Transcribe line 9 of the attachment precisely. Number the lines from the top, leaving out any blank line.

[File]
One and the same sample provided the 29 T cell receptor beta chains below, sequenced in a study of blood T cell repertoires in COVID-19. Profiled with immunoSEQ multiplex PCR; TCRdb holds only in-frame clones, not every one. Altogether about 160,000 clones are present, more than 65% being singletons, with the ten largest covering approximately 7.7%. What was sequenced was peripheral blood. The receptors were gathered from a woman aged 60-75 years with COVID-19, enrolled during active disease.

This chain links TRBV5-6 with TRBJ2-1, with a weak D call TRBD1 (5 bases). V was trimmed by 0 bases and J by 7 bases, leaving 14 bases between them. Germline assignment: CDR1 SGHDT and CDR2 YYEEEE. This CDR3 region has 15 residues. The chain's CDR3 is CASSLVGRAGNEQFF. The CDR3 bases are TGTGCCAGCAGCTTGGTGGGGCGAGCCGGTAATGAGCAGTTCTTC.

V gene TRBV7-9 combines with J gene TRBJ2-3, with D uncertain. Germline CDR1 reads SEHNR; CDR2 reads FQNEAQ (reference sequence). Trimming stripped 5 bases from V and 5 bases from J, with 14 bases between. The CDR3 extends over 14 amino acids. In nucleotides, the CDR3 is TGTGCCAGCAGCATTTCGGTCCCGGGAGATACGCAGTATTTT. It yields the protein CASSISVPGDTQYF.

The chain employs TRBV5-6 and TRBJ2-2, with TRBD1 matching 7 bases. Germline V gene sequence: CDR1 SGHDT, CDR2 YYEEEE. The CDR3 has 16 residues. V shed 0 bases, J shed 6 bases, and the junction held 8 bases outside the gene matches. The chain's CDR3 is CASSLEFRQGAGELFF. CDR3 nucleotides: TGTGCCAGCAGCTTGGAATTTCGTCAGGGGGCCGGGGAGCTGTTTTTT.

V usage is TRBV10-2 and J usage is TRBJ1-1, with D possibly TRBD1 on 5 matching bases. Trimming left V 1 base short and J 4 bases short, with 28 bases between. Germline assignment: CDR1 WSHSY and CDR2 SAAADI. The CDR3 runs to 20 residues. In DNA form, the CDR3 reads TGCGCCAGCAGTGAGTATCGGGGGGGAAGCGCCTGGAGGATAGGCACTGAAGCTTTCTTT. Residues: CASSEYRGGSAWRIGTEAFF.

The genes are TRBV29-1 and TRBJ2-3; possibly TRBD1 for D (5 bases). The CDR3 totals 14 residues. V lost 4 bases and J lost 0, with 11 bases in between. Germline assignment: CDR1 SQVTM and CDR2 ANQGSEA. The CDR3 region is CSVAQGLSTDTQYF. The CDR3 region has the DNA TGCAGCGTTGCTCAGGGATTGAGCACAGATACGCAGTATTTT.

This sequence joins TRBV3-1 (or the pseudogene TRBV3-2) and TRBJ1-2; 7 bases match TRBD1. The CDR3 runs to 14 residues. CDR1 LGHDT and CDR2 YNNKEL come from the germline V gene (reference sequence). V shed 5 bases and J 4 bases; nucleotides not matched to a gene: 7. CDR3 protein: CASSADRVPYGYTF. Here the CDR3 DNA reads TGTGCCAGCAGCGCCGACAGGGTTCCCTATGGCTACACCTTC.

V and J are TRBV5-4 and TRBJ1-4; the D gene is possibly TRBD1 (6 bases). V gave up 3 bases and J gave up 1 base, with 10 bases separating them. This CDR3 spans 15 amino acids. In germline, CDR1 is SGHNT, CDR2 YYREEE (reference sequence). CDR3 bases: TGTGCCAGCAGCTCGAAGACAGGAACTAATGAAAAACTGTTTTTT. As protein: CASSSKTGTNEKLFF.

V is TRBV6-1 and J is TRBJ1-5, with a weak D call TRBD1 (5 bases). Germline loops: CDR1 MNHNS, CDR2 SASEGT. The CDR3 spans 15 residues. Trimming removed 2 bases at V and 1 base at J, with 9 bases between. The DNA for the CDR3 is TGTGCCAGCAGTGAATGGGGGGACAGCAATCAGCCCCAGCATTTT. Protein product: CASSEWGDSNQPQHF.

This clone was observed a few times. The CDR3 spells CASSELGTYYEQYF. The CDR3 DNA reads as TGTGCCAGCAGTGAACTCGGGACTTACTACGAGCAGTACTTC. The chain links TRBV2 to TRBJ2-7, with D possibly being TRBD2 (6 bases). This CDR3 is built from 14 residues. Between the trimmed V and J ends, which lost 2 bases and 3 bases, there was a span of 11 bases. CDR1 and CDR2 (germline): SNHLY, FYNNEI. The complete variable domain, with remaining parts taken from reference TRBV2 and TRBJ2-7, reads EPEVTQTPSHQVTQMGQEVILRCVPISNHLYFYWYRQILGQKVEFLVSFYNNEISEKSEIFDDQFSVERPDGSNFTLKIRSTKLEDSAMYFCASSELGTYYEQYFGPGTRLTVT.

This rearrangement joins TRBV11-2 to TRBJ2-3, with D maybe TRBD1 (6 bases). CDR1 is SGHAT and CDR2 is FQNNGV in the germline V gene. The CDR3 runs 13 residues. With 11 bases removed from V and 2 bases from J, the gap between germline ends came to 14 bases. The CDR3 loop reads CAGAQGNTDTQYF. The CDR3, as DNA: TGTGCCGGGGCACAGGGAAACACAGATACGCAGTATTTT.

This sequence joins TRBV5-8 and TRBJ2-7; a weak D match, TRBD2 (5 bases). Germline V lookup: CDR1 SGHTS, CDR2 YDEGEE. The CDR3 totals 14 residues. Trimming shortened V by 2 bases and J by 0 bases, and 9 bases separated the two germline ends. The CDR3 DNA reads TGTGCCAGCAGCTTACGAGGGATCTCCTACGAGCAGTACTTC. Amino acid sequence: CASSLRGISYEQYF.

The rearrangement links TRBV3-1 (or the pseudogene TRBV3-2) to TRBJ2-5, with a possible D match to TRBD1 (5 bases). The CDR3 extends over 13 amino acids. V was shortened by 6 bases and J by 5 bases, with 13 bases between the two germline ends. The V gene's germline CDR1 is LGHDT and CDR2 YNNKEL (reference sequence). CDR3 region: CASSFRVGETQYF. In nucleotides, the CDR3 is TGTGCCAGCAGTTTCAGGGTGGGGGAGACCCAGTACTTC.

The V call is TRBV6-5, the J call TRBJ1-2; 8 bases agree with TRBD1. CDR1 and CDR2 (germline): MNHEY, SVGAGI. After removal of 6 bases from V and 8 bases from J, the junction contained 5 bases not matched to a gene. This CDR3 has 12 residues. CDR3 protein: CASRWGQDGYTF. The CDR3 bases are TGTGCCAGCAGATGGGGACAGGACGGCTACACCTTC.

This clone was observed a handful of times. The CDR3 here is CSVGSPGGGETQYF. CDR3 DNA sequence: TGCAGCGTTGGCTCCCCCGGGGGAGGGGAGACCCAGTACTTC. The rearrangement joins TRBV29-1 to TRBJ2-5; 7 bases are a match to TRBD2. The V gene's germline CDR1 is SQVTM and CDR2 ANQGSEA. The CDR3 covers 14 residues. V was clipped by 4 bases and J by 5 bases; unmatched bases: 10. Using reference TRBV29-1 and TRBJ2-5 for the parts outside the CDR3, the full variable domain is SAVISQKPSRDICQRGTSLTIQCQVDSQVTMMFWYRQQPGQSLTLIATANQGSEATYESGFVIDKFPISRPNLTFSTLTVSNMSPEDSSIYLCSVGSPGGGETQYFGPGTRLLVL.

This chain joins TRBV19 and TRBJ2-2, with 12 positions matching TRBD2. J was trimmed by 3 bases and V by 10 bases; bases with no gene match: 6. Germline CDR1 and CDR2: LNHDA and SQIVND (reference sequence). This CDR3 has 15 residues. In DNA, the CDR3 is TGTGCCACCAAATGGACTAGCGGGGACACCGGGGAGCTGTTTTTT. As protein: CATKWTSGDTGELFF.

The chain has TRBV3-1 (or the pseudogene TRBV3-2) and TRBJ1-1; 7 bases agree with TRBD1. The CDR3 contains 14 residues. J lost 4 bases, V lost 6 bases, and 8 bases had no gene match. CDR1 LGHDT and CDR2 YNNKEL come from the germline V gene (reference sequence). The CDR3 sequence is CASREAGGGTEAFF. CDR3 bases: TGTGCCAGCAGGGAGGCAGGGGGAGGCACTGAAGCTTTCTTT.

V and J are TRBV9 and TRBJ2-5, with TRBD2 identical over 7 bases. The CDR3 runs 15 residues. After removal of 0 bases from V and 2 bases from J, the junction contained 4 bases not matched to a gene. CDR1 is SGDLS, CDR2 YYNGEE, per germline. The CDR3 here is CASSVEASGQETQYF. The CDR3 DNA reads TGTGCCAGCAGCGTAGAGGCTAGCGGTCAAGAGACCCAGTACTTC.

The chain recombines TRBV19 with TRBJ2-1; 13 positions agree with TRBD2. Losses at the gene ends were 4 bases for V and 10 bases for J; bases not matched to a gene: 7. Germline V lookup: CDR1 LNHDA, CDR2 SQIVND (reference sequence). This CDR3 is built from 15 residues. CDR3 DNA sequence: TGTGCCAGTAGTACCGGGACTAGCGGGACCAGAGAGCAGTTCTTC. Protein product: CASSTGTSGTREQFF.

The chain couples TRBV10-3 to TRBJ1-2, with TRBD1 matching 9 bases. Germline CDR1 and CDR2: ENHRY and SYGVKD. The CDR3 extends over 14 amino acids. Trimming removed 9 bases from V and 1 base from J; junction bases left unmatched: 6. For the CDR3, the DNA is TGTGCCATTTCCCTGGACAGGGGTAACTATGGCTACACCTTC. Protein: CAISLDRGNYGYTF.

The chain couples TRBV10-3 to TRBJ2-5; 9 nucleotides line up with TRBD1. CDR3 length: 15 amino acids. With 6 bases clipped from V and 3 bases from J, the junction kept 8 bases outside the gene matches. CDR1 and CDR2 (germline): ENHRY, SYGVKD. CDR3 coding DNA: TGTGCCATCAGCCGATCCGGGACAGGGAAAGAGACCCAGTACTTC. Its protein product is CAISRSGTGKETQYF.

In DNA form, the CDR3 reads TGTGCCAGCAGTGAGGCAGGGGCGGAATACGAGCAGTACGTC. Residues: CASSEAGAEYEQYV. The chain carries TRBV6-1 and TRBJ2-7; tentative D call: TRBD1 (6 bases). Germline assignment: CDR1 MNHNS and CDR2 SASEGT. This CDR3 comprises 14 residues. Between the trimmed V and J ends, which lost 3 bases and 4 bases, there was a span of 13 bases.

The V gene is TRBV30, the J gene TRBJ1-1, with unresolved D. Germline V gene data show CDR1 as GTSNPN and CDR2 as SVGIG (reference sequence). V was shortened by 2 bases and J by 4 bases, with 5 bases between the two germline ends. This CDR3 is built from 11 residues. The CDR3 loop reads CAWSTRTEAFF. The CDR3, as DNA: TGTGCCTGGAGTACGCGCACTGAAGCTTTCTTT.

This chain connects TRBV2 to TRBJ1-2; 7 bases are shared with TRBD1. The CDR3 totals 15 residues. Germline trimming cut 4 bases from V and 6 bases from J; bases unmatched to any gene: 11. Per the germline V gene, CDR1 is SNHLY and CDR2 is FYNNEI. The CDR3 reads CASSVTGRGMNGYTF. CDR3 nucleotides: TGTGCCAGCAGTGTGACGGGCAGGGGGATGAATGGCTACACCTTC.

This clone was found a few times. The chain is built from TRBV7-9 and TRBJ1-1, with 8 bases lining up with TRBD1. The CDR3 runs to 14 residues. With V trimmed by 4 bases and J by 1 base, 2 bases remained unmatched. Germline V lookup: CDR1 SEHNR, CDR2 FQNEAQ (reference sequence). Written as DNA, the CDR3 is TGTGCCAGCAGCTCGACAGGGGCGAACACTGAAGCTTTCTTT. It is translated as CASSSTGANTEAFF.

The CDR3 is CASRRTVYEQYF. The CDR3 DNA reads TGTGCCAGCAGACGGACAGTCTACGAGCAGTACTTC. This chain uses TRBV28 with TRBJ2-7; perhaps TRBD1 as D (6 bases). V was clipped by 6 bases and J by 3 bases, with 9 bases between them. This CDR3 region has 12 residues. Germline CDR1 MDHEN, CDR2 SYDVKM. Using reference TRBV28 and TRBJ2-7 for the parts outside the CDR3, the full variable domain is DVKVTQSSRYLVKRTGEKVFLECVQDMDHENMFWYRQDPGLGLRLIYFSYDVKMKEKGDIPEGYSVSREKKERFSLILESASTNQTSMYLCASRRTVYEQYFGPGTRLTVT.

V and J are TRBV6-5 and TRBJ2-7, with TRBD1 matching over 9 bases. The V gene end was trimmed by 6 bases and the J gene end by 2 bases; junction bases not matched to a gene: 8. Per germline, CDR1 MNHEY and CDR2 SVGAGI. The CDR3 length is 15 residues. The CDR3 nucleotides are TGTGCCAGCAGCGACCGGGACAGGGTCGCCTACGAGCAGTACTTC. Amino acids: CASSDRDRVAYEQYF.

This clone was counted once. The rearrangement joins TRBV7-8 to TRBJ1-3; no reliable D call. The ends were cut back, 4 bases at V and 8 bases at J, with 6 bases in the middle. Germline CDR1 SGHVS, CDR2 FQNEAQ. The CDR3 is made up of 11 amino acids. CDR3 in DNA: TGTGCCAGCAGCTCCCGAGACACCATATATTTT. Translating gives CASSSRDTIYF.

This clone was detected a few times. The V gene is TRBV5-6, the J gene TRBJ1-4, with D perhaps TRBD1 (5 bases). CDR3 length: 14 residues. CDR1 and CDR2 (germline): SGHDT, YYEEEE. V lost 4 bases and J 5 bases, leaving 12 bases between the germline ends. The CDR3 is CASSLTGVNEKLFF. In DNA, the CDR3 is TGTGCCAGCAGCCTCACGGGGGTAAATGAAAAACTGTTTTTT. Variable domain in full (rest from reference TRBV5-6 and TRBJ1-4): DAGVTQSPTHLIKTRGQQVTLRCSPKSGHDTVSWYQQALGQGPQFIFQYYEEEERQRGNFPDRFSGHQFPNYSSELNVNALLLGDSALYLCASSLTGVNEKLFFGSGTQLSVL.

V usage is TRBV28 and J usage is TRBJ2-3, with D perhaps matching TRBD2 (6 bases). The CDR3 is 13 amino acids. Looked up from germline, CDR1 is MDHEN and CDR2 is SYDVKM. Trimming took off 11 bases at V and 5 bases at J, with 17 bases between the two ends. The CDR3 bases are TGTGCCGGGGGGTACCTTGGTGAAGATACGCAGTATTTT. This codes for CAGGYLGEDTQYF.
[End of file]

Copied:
V is TRBV6-1 and J is TRBJ1-5, with a weak D call TRBD1 (5 bases). Germline loops: CDR1 MNHNS, CDR2 SASEGT. The CDR3 spans 15 residues. Trimming removed 2 bases at V and 1 base at J, with 9 bases between. The DNA for the CDR3 is TGTGCCAGCAGTGAATGGGGGGACAGCAATCAGCCCCAGCATTTT. Protein product: CASSEWGDSNQPQHF.